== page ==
SCHEDULE: The delegation is due to meet with President Tsai Ing-wen this morning and witness the signing of an MOU on bilateral health cooperation in the afternoon US Secretary of Health and Human Services (HHS) Alex Azar yesterday arrived in Taipei aboard a US government plane at the head of a delegation that is the highest-level visit by a US official since Washington switched diplomatic recognition to China in 1979. Azar’s flight landed at Taipei International Airport (Songshan airport) at 4:48pm, nearly one hour earlier than scheduled, the Ministry of Foreign Affairs said. The apron where it landed is reserved for military aircraft, the Songshan Air Force Base Command said. The members of Azar’s delegation included HHS Assistant Secretary for Preparedness and Response Robert Kadlec, HHS Chief of Staff Brian
ALEX AZAR: The first visit by a head of the Department of Health and Human Services would strictly observe the CECC’s special regulations, the Ministry of Foreign Affairs said US Secretary of Health and Human Services (HHS) Alex Azar is to lead a delegation to Taiwan — the highest-level visit by a US Cabinet official since the two sides cut formal relations in 1979. The plan was announced yesterday morning by the US Department of Health and Human Services and confirmed by the Ministry of Foreign Affairs (MOFA). Beijing has expressed its concerns to Washington, Chinese Ministry of Foreign Affairs spokesman Wang Wenbin (汪文斌) said later yesterday. Taiwan and the US only issued statements saying that the visit would happen “in the coming days.” MOFA said that due to security concerns, it would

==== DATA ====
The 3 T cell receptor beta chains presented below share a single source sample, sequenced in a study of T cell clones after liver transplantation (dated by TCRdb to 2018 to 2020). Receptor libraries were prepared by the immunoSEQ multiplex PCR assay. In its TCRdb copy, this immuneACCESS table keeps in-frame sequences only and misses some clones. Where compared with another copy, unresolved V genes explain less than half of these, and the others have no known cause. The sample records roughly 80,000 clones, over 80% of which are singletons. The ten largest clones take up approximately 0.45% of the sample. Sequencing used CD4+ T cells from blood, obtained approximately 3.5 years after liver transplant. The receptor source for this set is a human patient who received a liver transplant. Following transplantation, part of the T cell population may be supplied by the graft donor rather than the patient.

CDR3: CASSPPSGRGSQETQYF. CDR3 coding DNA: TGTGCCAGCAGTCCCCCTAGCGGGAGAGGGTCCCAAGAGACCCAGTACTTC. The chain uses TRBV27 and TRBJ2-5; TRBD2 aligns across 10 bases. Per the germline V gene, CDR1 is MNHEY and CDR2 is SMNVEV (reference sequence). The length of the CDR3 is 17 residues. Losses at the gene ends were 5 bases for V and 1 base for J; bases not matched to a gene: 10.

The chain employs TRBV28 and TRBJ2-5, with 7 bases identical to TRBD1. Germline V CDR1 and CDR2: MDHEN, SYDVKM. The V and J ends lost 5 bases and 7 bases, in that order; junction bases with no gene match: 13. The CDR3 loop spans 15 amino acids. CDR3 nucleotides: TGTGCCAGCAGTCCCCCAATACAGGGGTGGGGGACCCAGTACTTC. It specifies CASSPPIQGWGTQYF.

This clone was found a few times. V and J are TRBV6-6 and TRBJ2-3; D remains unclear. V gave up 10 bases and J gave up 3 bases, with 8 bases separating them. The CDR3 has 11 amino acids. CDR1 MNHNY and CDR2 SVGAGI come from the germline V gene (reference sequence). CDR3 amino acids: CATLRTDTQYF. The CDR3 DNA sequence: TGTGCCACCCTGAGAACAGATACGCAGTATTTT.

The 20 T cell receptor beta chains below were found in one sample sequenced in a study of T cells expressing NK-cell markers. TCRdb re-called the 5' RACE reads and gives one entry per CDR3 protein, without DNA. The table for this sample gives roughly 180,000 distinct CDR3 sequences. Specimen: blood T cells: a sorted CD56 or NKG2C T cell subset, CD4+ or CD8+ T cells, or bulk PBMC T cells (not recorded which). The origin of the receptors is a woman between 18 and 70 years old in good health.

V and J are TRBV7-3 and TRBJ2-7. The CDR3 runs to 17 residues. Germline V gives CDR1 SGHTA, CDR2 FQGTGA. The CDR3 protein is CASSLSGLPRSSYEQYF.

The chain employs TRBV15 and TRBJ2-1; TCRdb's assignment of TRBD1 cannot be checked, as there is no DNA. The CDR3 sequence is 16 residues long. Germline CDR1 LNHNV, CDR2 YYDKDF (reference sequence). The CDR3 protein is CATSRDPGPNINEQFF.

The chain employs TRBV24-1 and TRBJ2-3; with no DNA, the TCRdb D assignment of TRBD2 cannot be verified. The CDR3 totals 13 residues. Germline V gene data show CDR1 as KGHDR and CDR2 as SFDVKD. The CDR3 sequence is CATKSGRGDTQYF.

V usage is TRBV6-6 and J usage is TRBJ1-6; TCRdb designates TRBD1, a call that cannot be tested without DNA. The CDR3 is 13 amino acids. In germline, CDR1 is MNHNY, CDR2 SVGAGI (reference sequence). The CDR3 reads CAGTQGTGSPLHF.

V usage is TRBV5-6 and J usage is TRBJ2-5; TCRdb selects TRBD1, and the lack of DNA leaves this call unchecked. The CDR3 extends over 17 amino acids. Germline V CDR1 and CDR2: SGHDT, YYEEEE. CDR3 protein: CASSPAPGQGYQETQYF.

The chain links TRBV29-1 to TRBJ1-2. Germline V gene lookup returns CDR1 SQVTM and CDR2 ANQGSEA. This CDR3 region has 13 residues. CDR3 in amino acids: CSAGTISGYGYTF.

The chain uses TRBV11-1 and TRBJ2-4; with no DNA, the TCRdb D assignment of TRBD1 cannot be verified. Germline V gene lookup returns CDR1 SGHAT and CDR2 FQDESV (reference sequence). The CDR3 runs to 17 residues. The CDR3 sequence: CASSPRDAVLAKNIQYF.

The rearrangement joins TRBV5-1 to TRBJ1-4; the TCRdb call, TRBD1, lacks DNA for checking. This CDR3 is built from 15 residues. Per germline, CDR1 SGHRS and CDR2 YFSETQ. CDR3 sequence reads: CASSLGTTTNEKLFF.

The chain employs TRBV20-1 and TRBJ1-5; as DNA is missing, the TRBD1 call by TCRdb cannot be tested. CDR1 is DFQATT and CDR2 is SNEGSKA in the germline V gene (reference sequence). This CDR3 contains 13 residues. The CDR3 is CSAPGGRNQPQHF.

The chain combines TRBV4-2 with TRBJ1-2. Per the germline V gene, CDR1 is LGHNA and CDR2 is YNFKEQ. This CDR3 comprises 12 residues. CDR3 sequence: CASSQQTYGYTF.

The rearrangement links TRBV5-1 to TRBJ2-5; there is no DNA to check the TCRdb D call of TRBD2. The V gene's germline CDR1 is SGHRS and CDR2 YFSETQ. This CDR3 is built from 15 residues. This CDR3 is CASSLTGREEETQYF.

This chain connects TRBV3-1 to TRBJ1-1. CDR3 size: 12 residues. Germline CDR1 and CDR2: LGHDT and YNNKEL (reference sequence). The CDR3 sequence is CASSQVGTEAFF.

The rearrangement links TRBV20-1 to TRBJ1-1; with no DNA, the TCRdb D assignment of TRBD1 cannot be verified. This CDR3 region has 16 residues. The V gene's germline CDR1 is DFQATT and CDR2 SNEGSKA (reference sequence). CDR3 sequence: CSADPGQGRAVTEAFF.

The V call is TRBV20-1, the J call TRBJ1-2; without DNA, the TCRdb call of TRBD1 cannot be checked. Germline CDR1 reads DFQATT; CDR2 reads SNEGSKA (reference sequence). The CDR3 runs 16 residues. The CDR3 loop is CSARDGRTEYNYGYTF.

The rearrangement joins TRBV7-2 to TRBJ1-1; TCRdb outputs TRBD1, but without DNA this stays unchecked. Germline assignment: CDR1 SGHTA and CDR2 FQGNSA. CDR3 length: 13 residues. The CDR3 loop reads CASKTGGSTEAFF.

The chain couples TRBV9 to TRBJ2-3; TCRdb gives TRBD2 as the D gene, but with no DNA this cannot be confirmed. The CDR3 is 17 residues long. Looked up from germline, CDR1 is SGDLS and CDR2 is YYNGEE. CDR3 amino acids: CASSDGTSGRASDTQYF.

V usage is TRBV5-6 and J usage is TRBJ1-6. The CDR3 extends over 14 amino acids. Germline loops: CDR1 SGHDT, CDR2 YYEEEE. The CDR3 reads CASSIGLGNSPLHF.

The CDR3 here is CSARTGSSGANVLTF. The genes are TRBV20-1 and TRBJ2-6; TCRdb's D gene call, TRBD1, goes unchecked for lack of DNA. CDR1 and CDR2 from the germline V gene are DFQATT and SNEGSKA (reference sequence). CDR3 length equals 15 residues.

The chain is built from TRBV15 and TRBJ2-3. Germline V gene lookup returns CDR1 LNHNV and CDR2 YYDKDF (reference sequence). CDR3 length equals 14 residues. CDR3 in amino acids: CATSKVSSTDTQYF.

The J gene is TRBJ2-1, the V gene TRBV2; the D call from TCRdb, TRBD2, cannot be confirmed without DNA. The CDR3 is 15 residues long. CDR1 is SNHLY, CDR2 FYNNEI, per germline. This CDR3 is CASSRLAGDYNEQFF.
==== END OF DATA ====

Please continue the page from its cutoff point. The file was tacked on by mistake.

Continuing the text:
‘CROSS-STRAIT CONSIDERATIONS’: Groups said that the Ministry of Education’s policies excluded Chinese and students should not be blocked over political issues The Taiwan International Student Movement yesterday said it would protest today outside the Ministry of Education in Taipei against a policy that excludes some Chinese students from returning to Taiwan amid the COVID-19 pandemic. Since June 17, the ministry has allowed foreign students from 19 “low risk” and “medium-low risk” countries and regions to enter Taiwan. On July 22, it announced that it was relaxing restrictions to include students from all countries and regions who are graduating this semester and on Wednesday it further expanded entry to students enrolled in degree programs. A letter sent by the ministry on Wednesday to universities did
The military last week sent “no small number” of Marine Corps officers to the Pratas Islands (Dongsha Island, 東沙群島) following reports of a Chinese People’s Liberation Army (PLA) drill targeting the islands scheduled for this month. In an interview with Hong Kong’s Bauhinia Magazine published on Saturday last week, PLA National Defense University professor Li Daguang (李大光) confirmed that the Chinese army was planning to stage a simulated invasion of the Pratas Islands in the South China Sea this month. The islands comprise three atolls, with Pratas Island, at 1.74km2, being the largest. They lie southwest of Taiwan proper in the South